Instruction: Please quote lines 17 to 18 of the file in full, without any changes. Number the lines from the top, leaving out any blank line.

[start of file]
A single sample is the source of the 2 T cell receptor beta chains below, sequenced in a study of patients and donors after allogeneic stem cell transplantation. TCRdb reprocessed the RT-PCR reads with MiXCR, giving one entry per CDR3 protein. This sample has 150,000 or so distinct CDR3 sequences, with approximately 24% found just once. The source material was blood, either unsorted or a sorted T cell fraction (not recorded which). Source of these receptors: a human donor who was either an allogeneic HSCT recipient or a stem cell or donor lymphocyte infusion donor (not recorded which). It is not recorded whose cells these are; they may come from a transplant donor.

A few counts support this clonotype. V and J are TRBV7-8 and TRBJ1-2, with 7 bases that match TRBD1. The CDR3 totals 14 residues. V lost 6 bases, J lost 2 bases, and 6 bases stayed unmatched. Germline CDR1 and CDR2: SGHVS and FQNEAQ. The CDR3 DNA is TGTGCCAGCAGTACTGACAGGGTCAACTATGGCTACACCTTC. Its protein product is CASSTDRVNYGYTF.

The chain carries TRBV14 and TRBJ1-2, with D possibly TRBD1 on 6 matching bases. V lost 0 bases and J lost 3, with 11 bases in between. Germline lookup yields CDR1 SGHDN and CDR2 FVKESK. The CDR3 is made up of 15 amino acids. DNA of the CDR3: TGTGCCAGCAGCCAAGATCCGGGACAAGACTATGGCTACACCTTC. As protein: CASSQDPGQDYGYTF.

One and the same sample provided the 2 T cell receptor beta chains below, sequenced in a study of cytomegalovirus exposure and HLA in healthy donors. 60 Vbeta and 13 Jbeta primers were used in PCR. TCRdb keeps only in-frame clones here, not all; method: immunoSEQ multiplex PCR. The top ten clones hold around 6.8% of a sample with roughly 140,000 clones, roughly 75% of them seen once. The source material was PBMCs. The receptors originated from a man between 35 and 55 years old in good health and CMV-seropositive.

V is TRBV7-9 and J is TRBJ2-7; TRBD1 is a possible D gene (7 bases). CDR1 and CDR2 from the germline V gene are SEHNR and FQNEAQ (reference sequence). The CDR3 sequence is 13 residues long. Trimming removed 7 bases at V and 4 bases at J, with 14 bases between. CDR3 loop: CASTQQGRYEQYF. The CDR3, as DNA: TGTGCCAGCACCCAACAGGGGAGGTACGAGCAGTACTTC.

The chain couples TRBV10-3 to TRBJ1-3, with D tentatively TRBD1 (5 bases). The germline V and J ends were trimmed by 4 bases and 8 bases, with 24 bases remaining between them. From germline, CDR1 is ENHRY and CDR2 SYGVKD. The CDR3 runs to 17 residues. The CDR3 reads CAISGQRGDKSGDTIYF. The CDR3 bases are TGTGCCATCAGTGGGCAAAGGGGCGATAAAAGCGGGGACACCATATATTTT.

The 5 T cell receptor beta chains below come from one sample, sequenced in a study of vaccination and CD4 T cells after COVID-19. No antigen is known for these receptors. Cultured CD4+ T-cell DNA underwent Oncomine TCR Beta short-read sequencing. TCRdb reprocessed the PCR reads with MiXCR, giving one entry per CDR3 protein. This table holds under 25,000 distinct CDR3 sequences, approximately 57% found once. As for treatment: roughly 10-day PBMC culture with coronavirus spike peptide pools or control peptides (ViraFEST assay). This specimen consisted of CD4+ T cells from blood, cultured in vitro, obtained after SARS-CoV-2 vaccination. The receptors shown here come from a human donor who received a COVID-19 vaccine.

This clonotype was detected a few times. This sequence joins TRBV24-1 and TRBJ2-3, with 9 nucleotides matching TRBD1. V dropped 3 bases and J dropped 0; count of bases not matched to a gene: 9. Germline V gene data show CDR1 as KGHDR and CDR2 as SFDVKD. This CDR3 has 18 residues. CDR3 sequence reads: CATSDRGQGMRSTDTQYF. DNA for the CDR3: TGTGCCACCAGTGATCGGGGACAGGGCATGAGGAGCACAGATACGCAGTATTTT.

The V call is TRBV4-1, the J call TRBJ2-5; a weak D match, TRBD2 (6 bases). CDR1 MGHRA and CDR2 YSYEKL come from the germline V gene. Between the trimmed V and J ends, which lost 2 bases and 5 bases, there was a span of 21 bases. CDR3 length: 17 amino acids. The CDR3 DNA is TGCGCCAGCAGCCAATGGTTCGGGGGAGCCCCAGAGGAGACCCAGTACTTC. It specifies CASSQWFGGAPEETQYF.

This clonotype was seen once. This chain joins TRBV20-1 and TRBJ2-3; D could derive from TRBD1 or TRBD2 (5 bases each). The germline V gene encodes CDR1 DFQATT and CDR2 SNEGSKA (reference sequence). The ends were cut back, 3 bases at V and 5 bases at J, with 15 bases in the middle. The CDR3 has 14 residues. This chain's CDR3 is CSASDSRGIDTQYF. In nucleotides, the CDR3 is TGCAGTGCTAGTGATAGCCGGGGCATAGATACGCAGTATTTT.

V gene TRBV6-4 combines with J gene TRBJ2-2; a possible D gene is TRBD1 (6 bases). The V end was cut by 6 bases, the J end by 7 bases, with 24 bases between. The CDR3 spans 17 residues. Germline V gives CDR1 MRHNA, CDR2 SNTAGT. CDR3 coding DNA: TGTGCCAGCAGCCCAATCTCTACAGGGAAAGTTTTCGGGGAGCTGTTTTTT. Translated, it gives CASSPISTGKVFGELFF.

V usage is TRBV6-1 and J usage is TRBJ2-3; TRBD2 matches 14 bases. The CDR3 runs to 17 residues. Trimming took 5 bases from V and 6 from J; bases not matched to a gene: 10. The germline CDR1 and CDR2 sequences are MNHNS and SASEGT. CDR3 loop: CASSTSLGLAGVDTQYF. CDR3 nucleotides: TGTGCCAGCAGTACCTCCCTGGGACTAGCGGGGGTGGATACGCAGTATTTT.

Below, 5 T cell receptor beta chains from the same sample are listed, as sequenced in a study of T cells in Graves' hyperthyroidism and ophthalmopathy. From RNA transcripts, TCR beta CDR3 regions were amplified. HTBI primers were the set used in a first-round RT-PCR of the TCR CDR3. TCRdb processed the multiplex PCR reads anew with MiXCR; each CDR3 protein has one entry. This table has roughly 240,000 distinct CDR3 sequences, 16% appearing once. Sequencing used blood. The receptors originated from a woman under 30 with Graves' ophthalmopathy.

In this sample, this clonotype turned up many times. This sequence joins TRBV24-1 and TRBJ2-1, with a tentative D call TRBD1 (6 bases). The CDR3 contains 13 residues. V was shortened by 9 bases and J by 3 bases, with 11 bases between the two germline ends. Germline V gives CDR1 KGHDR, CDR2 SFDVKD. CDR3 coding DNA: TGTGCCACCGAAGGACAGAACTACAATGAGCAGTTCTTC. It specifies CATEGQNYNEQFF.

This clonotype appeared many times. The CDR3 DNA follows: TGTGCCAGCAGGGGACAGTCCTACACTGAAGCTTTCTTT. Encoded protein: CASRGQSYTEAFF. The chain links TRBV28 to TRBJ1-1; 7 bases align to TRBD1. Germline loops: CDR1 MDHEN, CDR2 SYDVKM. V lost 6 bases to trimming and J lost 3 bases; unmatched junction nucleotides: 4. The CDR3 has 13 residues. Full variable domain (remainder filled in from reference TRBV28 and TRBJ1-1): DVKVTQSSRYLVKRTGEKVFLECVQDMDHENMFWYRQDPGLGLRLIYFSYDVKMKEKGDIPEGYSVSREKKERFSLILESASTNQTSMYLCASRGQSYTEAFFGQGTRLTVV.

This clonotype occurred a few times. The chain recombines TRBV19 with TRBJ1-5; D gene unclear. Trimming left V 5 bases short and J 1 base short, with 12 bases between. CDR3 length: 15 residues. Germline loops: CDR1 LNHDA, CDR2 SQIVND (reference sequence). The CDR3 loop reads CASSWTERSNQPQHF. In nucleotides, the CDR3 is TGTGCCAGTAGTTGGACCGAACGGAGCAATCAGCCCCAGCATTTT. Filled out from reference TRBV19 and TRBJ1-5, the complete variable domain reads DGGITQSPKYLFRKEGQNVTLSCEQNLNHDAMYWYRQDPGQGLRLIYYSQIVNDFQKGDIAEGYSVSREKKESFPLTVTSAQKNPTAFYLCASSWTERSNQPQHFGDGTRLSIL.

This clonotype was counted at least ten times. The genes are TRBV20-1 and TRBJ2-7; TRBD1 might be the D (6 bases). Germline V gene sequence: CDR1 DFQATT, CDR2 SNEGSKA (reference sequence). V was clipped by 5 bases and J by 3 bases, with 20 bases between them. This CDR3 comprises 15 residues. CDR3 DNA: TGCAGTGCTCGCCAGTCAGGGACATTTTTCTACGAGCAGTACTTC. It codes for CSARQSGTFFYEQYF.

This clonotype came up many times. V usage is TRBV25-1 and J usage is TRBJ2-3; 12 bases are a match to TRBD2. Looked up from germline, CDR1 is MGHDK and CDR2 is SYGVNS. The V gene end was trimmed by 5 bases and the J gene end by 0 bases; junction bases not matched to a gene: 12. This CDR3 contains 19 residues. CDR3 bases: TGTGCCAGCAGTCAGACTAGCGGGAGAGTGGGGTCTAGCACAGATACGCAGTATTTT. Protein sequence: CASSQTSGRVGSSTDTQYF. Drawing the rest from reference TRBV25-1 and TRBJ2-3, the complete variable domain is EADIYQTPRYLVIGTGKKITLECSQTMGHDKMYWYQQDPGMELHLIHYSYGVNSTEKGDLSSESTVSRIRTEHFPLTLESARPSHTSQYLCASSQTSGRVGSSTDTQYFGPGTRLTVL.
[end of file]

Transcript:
This clonotype was counted at least ten times. The genes are TRBV20-1 and TRBJ2-7; TRBD1 might be the D (6 bases). Germline V gene sequence: CDR1 DFQATT, CDR2 SNEGSKA (reference sequence). V was clipped by 5 bases and J by 3 bases, with 20 bases between them. This CDR3 comprises 15 residues. CDR3 DNA: TGCAGTGCTCGCCAGTCAGGGACATTTTTCTACGAGCAGTACTTC. It codes for CSARQSGTFFYEQYF.

This clonotype came up many times. V usage is TRBV25-1 and J usage is TRBJ2-3; 12 bases are a match to TRBD2. Looked up from germline, CDR1 is MGHDK and CDR2 is SYGVNS. The V gene end was trimmed by 5 bases and the J gene end by 0 bases; junction bases not matched to a gene: 12. This CDR3 contains 19 residues. CDR3 bases: TGTGCCAGCAGTCAGACTAGCGGGAGAGTGGGGTCTAGCACAGATACGCAGTATTTT. Protein sequence: CASSQTSGRVGSSTDTQYF. Drawing the rest from reference TRBV25-1 and TRBJ2-3, the complete variable domain is EADIYQTPRYLVIGTGKKITLECSQTMGHDKMYWYQQDPGMELHLIHYSYGVNSTEKGDLSSESTVSRIRTEHFPLTLESARPSHTSQYLCASSQTSGRVGSSTDTQYFGPGTRLTVL.